An Atypical Review of a Legendary Painting

Oedipus and the Sphinx. An 1864 painting by Gustave Moreau located in the New York City Metropolitan Museum of Art.

A slender man wearing nothing but a green sheet falling from his waist and a spear in his hand stares intently at a woman, her eyes penetrating his gaze while her neck, chest, and breasts curve upwards against his body. It seems a mystical force is holding her in position and he is locked in submission–his spear facing downwards.

Captured by the hypnotic aura of the painting my eyes skim the background looking for clues: a serpent slithering around a post, a vase holding something I can’t quite decipher, and a dead man’s foot lurking beneath a boulder. The colors are a mixture of blue, grey hues across the dimly lit sky and rich brown, red, and a tinge of gold saturate the latter half of the painting. But missing the most obvious of them all the woman a beautiful winged creature that I took for granted. She has the arched back of a lion. Her paws lurch onto the man’s erogenous zones.

The story goes that Oedipus, the man featured in the painting, is confronting a winged monster called a sphinx. Oedipus must solve the monster’s riddle to enter the land of Thebes and free the Thebans from her rule. Oedipus is able to solve the riddle and is then offered the hand of his widowed mother in marriage, at the time the fact unknown to him after never meeting his mother or father. Oedipus later succumbs to the tragedy of ripping his eyes out after learning he slept with his mother.

But what demanded my attention after seeing the painting was not the story but the minute of utter amazement as my eyes flicked back to the winged woman, who did not look very much like a monster to me. Her arched lioness body became visible after a second glance.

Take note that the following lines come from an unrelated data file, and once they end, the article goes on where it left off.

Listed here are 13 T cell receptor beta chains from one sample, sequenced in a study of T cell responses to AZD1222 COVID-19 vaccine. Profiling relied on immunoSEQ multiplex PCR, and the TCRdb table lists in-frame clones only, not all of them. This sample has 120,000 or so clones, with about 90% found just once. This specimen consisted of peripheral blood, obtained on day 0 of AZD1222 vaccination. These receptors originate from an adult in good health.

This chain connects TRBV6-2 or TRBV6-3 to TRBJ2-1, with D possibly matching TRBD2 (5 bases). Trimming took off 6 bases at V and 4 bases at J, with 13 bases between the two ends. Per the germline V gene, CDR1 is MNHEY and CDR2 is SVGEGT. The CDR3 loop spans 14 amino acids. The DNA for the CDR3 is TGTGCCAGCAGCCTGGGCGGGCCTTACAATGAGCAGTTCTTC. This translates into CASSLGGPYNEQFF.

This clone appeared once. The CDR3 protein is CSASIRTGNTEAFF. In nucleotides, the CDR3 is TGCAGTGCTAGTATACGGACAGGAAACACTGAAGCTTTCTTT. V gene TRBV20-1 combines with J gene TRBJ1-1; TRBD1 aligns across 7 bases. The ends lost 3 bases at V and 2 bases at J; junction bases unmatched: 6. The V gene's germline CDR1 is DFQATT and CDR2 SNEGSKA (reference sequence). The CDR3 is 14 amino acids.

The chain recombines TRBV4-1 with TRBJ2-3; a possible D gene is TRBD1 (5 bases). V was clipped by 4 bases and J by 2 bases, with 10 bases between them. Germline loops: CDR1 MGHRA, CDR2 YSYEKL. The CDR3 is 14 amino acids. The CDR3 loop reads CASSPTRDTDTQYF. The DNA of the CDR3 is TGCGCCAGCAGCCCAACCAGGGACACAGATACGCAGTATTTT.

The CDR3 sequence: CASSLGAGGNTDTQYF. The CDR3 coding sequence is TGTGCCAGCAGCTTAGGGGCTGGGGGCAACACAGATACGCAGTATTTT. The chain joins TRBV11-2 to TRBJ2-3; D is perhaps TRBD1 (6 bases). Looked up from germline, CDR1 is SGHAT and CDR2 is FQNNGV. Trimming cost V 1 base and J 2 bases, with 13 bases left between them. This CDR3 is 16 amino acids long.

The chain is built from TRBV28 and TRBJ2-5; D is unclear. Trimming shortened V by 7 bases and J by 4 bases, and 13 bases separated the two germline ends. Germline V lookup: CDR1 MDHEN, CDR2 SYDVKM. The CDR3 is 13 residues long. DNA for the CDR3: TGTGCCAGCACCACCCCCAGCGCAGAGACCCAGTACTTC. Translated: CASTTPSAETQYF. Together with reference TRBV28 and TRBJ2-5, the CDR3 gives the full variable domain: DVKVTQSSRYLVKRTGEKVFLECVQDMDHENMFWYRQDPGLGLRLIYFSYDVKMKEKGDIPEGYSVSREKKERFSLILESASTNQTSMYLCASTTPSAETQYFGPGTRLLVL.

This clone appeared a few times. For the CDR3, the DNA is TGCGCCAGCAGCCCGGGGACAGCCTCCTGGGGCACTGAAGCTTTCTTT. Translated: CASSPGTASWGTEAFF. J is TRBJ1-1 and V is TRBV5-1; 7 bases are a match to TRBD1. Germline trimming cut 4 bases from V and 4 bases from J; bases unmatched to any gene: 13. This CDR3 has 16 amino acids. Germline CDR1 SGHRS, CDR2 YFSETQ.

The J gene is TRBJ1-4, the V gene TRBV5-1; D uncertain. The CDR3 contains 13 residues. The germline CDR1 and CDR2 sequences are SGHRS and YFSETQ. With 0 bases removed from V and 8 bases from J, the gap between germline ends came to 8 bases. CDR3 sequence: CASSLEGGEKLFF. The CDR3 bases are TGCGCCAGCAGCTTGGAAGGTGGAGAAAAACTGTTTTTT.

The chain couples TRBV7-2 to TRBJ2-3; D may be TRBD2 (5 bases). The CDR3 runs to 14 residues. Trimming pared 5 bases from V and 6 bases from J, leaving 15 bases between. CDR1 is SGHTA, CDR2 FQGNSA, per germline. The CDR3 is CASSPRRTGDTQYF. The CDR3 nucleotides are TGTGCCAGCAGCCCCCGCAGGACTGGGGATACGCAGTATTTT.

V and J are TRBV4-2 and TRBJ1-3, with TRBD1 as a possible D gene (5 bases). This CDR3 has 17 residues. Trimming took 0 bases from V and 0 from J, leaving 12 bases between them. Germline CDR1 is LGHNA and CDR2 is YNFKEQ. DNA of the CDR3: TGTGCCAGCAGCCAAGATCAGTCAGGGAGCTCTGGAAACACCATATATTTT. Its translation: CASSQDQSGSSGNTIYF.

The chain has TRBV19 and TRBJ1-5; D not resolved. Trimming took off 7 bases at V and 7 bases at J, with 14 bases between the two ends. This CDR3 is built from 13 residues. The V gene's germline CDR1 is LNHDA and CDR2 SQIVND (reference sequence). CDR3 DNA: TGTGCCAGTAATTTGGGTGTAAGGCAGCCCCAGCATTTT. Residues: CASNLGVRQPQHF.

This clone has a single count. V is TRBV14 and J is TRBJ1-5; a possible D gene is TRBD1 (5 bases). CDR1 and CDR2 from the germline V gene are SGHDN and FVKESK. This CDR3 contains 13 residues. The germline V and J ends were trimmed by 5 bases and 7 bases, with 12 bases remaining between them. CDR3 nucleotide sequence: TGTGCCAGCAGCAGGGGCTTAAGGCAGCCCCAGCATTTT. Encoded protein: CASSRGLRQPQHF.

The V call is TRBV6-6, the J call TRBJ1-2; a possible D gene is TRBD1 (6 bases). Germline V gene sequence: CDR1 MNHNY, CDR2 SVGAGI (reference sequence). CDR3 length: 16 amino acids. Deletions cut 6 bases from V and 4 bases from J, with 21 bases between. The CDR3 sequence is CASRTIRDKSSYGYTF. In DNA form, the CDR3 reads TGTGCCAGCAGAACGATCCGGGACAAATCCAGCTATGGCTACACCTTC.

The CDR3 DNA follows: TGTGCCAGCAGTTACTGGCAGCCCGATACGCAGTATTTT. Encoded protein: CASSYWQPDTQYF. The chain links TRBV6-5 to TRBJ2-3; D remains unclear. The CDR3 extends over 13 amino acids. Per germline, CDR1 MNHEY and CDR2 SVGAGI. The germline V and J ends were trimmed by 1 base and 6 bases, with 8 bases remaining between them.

Walking down a hall of 19th Century contemporary paintings displaying women, nymphs, widows, and monsters I became fascinated with the many forms women could take. In this painting that sparked the Salon of 1864, the female monster called a sphinx wears a crown looking just as beautiful on the upper half of her body as the next ancient Greek woman.  


How Singing Brought Me Closer to God

A dozen of family and friends gather around–some elderly women on the couch and other mothers, uncles, and children scattered around the bright lighted living room. A collective group of voices sing Hindu chants and devotional songs.

My voice is not good, while I love to talk–singing has never been one of my talents. Sometimes I can carry a tune but belting out a chant in Hindi or singing the rhythms of a demanding bhajan can be nerve-racking for me. Though now I find myself singing, clinging on to the Hindi words praising lord Krishna. It is the way I feel closest to my Grandma and the way I am helping her soul.

In the past I dreaded singing. I felt I had no understanding much less a connection to the music. It was embarrassing for me as a child being forced to sing at mandir or Hindu temples revealing how little I knew about the Hindi language I did not speak.

Since my Grandma passed away I find myself singing in the company of my family members and friends and reading the meanings of songs during wakes.

But even before the days leading up to my Grandmother’s last rites Hindu ceremony or “shraadh”, I found myself singing and praying with immediate family by the bedside of my ailing Grandma. It was the only way I felt I could soothe her pain when words like “Hang in there Gram” proved no longer effective.

As Rabindranath Tagore once wrote in his collection of poems titled Gitanjali, “When grace is lost from life come with a burst of song.” I think that best describes how I felt when singing to my Grandma during her last few days of life.

For me singing bhajans or Hindu songs during my Grandma’s wakes allowed me to forget about the daily stressors of life, leave it all behind, and concentrate on my Grandma and her passing hopefully into a path of liberation as Hindus would say. But so many, including myself, have taken this power of singing for granted until death crosses your path.

Hindu Goddess of Knowledge and Music Saraswati

I argue that if you do believe in a higher being, singing is a way to feel one step closer to that being. It is a personal step one makes to sing with devotion, but when done with no intentions besides reaching a peaceful state God feels much closer to you.